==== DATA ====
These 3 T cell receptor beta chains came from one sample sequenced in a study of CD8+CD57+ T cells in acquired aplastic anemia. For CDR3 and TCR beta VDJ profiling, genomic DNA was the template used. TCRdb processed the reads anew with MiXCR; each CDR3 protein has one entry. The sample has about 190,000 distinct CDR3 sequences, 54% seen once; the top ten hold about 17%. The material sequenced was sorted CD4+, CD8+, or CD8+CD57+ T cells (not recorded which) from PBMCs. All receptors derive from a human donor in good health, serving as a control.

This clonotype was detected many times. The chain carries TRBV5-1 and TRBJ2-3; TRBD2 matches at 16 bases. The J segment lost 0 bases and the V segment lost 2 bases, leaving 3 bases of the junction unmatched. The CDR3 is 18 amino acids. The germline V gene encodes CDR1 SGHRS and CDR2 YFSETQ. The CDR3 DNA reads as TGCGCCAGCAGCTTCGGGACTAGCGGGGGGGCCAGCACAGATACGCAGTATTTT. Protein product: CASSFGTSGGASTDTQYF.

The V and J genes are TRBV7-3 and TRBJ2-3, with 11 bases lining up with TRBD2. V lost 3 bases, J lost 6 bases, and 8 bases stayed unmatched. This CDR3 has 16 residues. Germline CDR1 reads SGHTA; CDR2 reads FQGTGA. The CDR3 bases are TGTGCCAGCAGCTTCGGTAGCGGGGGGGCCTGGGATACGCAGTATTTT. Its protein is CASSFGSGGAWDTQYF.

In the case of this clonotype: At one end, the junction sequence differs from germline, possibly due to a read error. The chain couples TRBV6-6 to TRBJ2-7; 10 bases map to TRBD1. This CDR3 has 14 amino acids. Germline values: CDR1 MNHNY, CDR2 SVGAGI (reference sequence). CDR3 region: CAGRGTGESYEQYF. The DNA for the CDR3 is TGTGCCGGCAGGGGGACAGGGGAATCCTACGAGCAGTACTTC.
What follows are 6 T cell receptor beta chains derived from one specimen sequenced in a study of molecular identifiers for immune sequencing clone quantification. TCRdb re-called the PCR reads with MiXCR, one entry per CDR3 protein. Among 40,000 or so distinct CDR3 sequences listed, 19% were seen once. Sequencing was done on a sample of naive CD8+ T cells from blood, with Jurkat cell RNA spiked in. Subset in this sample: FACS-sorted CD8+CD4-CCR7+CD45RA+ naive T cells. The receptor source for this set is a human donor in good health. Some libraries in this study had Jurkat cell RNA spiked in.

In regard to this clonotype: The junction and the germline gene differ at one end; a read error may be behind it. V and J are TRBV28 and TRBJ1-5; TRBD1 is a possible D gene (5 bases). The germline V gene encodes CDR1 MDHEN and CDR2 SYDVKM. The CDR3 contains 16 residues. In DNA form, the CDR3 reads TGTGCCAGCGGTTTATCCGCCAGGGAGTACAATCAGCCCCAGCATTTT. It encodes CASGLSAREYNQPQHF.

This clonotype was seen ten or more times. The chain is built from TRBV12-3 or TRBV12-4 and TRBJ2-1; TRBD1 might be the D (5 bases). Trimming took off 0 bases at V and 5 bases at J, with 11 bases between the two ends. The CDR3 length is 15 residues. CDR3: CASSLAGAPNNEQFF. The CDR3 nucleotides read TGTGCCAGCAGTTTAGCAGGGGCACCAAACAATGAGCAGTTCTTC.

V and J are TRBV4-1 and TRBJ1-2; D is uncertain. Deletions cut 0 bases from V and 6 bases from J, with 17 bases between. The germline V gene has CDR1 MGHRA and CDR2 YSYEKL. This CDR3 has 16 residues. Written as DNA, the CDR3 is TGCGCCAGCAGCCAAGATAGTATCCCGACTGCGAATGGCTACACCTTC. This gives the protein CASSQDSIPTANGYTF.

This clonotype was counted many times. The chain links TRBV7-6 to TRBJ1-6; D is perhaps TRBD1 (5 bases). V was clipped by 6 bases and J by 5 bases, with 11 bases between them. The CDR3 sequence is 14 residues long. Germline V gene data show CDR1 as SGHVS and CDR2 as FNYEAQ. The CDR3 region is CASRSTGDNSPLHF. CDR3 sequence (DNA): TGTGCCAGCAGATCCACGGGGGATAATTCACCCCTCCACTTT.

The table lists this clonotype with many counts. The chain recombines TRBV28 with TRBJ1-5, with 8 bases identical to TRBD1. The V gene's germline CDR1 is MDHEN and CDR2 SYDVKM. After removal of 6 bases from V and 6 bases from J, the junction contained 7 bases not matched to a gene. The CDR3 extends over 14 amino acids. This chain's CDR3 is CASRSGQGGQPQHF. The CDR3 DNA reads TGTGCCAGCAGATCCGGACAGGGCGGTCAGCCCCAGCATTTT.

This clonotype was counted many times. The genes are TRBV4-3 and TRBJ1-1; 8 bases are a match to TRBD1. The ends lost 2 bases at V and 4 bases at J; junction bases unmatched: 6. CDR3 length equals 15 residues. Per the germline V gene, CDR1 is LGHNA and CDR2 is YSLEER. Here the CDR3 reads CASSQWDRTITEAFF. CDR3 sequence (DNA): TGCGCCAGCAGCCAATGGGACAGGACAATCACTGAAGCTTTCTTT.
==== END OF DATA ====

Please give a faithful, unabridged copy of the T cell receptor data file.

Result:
These 3 T cell receptor beta chains came from one sample sequenced in a study of CD8+CD57+ T cells in acquired aplastic anemia. For CDR3 and TCR beta VDJ profiling, genomic DNA was the template used. TCRdb processed the reads anew with MiXCR; each CDR3 protein has one entry. The sample has about 190,000 distinct CDR3 sequences, 54% seen once; the top ten hold about 17%. The material sequenced was sorted CD4+, CD8+, or CD8+CD57+ T cells (not recorded which) from PBMCs. All receptors derive from a human donor in good health, serving as a control.

This clonotype was detected many times. The chain carries TRBV5-1 and TRBJ2-3; TRBD2 matches at 16 bases. The J segment lost 0 bases and the V segment lost 2 bases, leaving 3 bases of the junction unmatched. The CDR3 is 18 amino acids. The germline V gene encodes CDR1 SGHRS and CDR2 YFSETQ. The CDR3 DNA reads as TGCGCCAGCAGCTTCGGGACTAGCGGGGGGGCCAGCACAGATACGCAGTATTTT. Protein product: CASSFGTSGGASTDTQYF.

The V and J genes are TRBV7-3 and TRBJ2-3, with 11 bases lining up with TRBD2. V lost 3 bases, J lost 6 bases, and 8 bases stayed unmatched. This CDR3 has 16 residues. Germline CDR1 reads SGHTA; CDR2 reads FQGTGA. The CDR3 bases are TGTGCCAGCAGCTTCGGTAGCGGGGGGGCCTGGGATACGCAGTATTTT. Its protein is CASSFGSGGAWDTQYF.

In the case of this clonotype: At one end, the junction sequence differs from germline, possibly due to a read error. The chain couples TRBV6-6 to TRBJ2-7; 10 bases map to TRBD1. This CDR3 has 14 amino acids. Germline values: CDR1 MNHNY, CDR2 SVGAGI (reference sequence). CDR3 region: CAGRGTGESYEQYF. The DNA for the CDR3 is TGTGCCGGCAGGGGGACAGGGGAATCCTACGAGCAGTACTTC.
What follows are 6 T cell receptor beta chains derived from one specimen sequenced in a study of molecular identifiers for immune sequencing clone quantification. TCRdb re-called the PCR reads with MiXCR, one entry per CDR3 protein. Among 40,000 or so distinct CDR3 sequences listed, 19% were seen once. Sequencing was done on a sample of naive CD8+ T cells from blood, with Jurkat cell RNA spiked in. Subset in this sample: FACS-sorted CD8+CD4-CCR7+CD45RA+ naive T cells. The receptor source for this set is a human donor in good health. Some libraries in this study had Jurkat cell RNA spiked in.

In regard to this clonotype: The junction and the germline gene differ at one end; a read error may be behind it. V and J are TRBV28 and TRBJ1-5; TRBD1 is a possible D gene (5 bases). The germline V gene encodes CDR1 MDHEN and CDR2 SYDVKM. The CDR3 contains 16 residues. In DNA form, the CDR3 reads TGTGCCAGCGGTTTATCCGCCAGGGAGTACAATCAGCCCCAGCATTTT. It encodes CASGLSAREYNQPQHF.

This clonotype was seen ten or more times. The chain is built from TRBV12-3 or TRBV12-4 and TRBJ2-1; TRBD1 might be the D (5 bases). Trimming took off 0 bases at V and 5 bases at J, with 11 bases between the two ends. The CDR3 length is 15 residues. CDR3: CASSLAGAPNNEQFF. The CDR3 nucleotides read TGTGCCAGCAGTTTAGCAGGGGCACCAAACAATGAGCAGTTCTTC.

V and J are TRBV4-1 and TRBJ1-2; D is uncertain. Deletions cut 0 bases from V and 6 bases from J, with 17 bases between. The germline V gene has CDR1 MGHRA and CDR2 YSYEKL. This CDR3 has 16 residues. Written as DNA, the CDR3 is TGCGCCAGCAGCCAAGATAGTATCCCGACTGCGAATGGCTACACCTTC. This gives the protein CASSQDSIPTANGYTF.

This clonotype was counted many times. The chain links TRBV7-6 to TRBJ1-6; D is perhaps TRBD1 (5 bases). V was clipped by 6 bases and J by 5 bases, with 11 bases between them. The CDR3 sequence is 14 residues long. Germline V gene data show CDR1 as SGHVS and CDR2 as FNYEAQ. The CDR3 region is CASRSTGDNSPLHF. CDR3 sequence (DNA): TGTGCCAGCAGATCCACGGGGGATAATTCACCCCTCCACTTT.

The table lists this clonotype with many counts. The chain recombines TRBV28 with TRBJ1-5, with 8 bases identical to TRBD1. The V gene's germline CDR1 is MDHEN and CDR2 SYDVKM. After removal of 6 bases from V and 6 bases from J, the junction contained 7 bases not matched to a gene. The CDR3 extends over 14 amino acids. This chain's CDR3 is CASRSGQGGQPQHF. The CDR3 DNA reads TGTGCCAGCAGATCCGGACAGGGCGGTCAGCCCCAGCATTTT.

This clonotype was counted many times. The genes are TRBV4-3 and TRBJ1-1; 8 bases are a match to TRBD1. The ends lost 2 bases at V and 4 bases at J; junction bases unmatched: 6. CDR3 length equals 15 residues. Per the germline V gene, CDR1 is LGHNA and CDR2 is YSLEER. Here the CDR3 reads CASSQWDRTITEAFF. CDR3 sequence (DNA): TGCGCCAGCAGCCAATGGGACAGGACAATCACTGAAGCTTTCTTT.